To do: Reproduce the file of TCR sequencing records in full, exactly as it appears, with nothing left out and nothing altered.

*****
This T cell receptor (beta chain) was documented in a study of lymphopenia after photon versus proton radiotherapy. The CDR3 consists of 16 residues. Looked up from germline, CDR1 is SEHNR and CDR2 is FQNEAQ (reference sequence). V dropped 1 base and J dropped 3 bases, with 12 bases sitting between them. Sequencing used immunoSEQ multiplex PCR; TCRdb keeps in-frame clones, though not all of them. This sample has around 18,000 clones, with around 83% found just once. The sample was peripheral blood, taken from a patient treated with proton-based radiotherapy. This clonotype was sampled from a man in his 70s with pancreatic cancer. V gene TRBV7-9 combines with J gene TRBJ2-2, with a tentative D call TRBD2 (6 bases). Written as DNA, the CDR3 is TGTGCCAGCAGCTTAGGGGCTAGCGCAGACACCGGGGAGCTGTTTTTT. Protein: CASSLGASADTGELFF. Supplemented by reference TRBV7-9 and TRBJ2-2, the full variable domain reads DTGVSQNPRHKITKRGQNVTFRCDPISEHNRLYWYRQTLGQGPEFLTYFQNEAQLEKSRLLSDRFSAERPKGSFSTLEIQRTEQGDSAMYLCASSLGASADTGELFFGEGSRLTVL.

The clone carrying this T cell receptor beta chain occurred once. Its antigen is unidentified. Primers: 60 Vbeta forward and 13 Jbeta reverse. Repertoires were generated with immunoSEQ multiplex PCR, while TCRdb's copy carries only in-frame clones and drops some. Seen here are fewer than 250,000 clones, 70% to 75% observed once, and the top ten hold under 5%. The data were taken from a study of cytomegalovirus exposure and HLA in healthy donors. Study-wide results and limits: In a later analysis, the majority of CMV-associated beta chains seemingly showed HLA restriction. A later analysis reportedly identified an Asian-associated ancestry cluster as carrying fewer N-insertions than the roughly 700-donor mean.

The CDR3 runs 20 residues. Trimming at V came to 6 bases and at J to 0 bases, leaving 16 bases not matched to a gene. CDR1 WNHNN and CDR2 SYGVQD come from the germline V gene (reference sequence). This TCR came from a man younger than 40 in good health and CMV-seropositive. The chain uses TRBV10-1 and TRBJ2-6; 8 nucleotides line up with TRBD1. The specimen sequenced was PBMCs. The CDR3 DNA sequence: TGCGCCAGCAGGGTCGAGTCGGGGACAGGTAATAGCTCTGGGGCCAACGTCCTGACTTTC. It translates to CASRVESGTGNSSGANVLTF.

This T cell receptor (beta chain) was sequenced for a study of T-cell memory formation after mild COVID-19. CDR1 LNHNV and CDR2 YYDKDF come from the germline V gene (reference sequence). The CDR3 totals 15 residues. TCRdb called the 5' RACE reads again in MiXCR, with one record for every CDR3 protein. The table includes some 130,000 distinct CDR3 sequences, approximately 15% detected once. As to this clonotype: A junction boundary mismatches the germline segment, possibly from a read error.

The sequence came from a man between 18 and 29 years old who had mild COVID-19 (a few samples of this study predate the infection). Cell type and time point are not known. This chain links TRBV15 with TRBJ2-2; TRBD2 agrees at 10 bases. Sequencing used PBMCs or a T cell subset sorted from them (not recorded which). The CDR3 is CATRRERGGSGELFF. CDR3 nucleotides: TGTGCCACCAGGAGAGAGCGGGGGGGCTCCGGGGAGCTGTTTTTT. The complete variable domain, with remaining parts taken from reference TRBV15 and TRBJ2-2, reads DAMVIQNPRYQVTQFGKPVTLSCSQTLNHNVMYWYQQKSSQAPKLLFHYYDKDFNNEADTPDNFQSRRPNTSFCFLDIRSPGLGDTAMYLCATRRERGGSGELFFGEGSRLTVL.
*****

This T cell receptor (beta chain) was documented in a study of lymphopenia after photon versus proton radiotherapy. The CDR3 consists of 16 residues. Looked up from germline, CDR1 is SEHNR and CDR2 is FQNEAQ (reference sequence). V dropped 1 base and J dropped 3 bases, with 12 bases sitting between them. Sequencing used immunoSEQ multiplex PCR; TCRdb keeps in-frame clones, though not all of them. This sample has around 18,000 clones, with around 83% found just once. The sample was peripheral blood, taken from a patient treated with proton-based radiotherapy. This clonotype was sampled from a man in his 70s with pancreatic cancer. V gene TRBV7-9 combines with J gene TRBJ2-2, with a tentative D call TRBD2 (6 bases). Written as DNA, the CDR3 is TGTGCCAGCAGCTTAGGGGCTAGCGCAGACACCGGGGAGCTGTTTTTT. Protein: CASSLGASADTGELFF. Supplemented by reference TRBV7-9 and TRBJ2-2, the full variable domain reads DTGVSQNPRHKITKRGQNVTFRCDPISEHNRLYWYRQTLGQGPEFLTYFQNEAQLEKSRLLSDRFSAERPKGSFSTLEIQRTEQGDSAMYLCASSLGASADTGELFFGEGSRLTVL.

The clone carrying this T cell receptor beta chain occurred once. Its antigen is unidentified. Primers: 60 Vbeta forward and 13 Jbeta reverse. Repertoires were generated with immunoSEQ multiplex PCR, while TCRdb's copy carries only in-frame clones and drops some. Seen here are fewer than 250,000 clones, 70% to 75% observed once, and the top ten hold under 5%. The data were taken from a study of cytomegalovirus exposure and HLA in healthy donors. Study-wide results and limits: In a later analysis, the majority of CMV-associated beta chains seemingly showed HLA restriction. A later analysis reportedly identified an Asian-associated ancestry cluster as carrying fewer N-insertions than the roughly 700-donor mean.

The CDR3 runs 20 residues. Trimming at V came to 6 bases and at J to 0 bases, leaving 16 bases not matched to a gene. CDR1 WNHNN and CDR2 SYGVQD come from the germline V gene (reference sequence). This TCR came from a man younger than 40 in good health and CMV-seropositive. The chain uses TRBV10-1 and TRBJ2-6; 8 nucleotides line up with TRBD1. The specimen sequenced was PBMCs. The CDR3 DNA sequence: TGCGCCAGCAGGGTCGAGTCGGGGACAGGTAATAGCTCTGGGGCCAACGTCCTGACTTTC. It translates to CASRVESGTGNSSGANVLTF.

This T cell receptor (beta chain) was sequenced for a study of T-cell memory formation after mild COVID-19. CDR1 LNHNV and CDR2 YYDKDF come from the germline V gene (reference sequence). The CDR3 totals 15 residues. TCRdb called the 5' RACE reads again in MiXCR, with one record for every CDR3 protein. The table includes some 130,000 distinct CDR3 sequences, approximately 15% detected once. As to this clonotype: A junction boundary mismatches the germline segment, possibly from a read error.

The sequence came from a man between 18 and 29 years old who had mild COVID-19 (a few samples of this study predate the infection). Cell type and time point are not known. This chain links TRBV15 with TRBJ2-2; TRBD2 agrees at 10 bases. Sequencing used PBMCs or a T cell subset sorted from them (not recorded which). The CDR3 is CATRRERGGSGELFF. CDR3 nucleotides: TGTGCCACCAGGAGAGAGCGGGGGGGCTCCGGGGAGCTGTTTTTT. The complete variable domain, with remaining parts taken from reference TRBV15 and TRBJ2-2, reads DAMVIQNPRYQVTQFGKPVTLSCSQTLNHNVMYWYQQKSSQAPKLLFHYYDKDFNNEADTPDNFQSRRPNTSFCFLDIRSPGLGDTAMYLCATRRERGGSGELFFGEGSRLTVL.